The walnut orchard ready for the yearly visitation of the crow-angels. I love crows. Don't you ever be sayin' bad things about crows. They know things. I especially love their piercing cry.

Here are the fairy houses I promised you. Growing under the Douglas Firs in an area of the yard that is most like a forest floor. Don't the roofs look like shingles? Tiny yurts for fairies.

And these too. Our yard is full of mushrooms. If I were a real witch I would know which ones to cook up with the eyes of newt and frogs. Blech. No worry. I would never cook a frog.

Boxes of apples. This is autumn to me. Dodging the spider webs, gathering in the apples and pumpkins, readying all for winter. The veil between the worlds grows thinner and thinner. For the next few days we in the northern hemisphere can expect visitations and spirits and spooky business too. Hope you're enjoying the fun.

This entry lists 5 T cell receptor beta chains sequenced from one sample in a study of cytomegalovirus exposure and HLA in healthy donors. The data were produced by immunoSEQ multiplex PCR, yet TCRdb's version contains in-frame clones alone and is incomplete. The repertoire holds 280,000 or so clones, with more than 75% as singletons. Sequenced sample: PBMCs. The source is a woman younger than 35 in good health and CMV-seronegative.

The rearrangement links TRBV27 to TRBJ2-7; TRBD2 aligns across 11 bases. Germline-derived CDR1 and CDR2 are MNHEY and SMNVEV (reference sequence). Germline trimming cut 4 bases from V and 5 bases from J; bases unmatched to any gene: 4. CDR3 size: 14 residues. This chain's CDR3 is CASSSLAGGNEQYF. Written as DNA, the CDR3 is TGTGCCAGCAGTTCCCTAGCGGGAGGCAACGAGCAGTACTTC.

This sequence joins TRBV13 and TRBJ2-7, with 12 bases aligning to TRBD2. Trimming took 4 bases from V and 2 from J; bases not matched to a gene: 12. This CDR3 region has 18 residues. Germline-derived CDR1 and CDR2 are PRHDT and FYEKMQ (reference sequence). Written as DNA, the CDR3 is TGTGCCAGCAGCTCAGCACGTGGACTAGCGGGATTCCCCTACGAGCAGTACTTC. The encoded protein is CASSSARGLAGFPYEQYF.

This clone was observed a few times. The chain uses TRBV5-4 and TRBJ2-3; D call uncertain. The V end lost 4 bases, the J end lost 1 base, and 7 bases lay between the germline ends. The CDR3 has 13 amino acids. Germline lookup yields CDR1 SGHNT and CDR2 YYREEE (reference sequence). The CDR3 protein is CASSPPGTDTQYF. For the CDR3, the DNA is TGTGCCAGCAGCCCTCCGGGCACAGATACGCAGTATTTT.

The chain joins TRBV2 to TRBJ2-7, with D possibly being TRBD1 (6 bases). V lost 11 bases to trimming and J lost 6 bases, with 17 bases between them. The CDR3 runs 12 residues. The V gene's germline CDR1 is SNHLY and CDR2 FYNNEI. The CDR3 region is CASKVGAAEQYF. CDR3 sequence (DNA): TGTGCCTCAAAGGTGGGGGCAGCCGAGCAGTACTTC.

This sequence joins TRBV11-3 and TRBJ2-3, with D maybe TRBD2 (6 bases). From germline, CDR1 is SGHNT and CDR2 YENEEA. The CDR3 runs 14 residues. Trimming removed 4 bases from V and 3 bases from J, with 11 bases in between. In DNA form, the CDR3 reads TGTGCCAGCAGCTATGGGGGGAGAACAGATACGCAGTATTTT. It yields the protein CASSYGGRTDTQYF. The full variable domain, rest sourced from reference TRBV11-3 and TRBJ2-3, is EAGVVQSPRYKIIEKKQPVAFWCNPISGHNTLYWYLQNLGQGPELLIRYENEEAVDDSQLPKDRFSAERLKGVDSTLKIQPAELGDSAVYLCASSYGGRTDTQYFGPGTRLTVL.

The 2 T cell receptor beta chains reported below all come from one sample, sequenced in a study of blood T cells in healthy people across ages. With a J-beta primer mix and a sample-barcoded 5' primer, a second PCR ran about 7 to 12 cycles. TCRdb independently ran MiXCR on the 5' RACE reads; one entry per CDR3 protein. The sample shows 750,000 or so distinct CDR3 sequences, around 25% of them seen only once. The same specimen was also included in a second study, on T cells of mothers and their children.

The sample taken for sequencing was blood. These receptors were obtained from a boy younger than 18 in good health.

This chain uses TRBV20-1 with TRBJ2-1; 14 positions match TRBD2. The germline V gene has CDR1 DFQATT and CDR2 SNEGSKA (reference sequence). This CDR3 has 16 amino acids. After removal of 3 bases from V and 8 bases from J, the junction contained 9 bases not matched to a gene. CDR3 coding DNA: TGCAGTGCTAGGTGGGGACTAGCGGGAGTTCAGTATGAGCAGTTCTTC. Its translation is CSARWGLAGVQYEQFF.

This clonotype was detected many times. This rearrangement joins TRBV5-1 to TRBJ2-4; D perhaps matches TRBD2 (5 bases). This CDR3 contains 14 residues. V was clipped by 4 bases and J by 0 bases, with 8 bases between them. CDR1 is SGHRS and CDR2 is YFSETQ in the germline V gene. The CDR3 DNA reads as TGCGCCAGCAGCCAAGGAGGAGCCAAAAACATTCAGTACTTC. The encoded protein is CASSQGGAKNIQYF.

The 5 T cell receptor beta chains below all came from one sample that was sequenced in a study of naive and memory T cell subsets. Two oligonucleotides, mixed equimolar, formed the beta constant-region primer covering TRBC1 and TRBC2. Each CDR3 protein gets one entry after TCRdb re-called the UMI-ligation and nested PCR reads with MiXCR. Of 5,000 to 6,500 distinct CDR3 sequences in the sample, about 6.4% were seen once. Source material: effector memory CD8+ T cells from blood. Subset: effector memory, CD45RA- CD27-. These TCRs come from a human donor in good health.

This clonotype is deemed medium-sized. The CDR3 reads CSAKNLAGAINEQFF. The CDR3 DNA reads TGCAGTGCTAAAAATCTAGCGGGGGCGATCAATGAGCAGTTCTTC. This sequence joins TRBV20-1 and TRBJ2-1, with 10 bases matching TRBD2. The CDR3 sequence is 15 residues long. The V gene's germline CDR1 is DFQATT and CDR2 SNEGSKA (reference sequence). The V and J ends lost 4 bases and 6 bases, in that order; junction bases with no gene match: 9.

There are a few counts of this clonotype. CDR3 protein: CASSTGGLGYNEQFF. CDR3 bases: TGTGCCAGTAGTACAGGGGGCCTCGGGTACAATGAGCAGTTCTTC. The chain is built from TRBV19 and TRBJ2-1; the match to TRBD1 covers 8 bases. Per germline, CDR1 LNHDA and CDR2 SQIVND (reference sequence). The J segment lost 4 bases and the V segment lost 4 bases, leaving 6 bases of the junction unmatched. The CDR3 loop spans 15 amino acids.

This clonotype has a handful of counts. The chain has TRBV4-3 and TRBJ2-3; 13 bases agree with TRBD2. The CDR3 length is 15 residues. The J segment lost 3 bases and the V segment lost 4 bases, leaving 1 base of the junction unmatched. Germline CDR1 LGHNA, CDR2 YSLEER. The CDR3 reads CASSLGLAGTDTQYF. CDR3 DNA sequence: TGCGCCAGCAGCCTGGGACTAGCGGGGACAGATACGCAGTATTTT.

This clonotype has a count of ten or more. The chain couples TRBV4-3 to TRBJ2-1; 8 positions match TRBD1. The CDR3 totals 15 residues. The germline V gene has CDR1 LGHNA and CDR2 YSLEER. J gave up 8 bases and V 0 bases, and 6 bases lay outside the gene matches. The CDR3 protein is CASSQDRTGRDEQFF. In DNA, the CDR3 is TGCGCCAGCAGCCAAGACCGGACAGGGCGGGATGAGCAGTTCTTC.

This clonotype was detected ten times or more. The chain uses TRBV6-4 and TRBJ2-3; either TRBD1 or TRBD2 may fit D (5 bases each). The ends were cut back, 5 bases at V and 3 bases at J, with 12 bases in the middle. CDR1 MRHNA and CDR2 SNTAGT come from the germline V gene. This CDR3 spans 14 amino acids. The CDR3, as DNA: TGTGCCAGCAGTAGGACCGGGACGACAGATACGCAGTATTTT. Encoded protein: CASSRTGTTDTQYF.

23 comments:

amy said...

I like the firewood storage but an art hideout/clubhouse would be good too there. :) I also like seeing your encaustic artwork because the thought of heat other than a glue gun sort of scares me. All of your art is so beautiful. Happy Halloween.

Ro Bruhn said...

Another bountiful harvest in the garden and the studio. I love the paintings, so loose and free.
You could rent out your wood shelter for accommodation. Great photos, thanks for sharing Judy.
Ro
xo

thealteredpage said...

Can I just say that your table is a work of art! And "magnum opus" is fantastic too.

Pam Aries said...

I love the idea ! Your art is awesome! (awesome is a way overused word,I know! )

ginny said...

I think I like the sister art piece the best...no wait, I like the ghoulish girl...no, no...wait...I like the table the best!

bridgette said...

it's like the difference between painting with a small detail brush and a big sloppy one

hmmm, interesting...i felt dangerous when I used a torch! :)
I'll have to give it a go again. I learned a great trick from Patricia Seggebruch using a torch and shellac.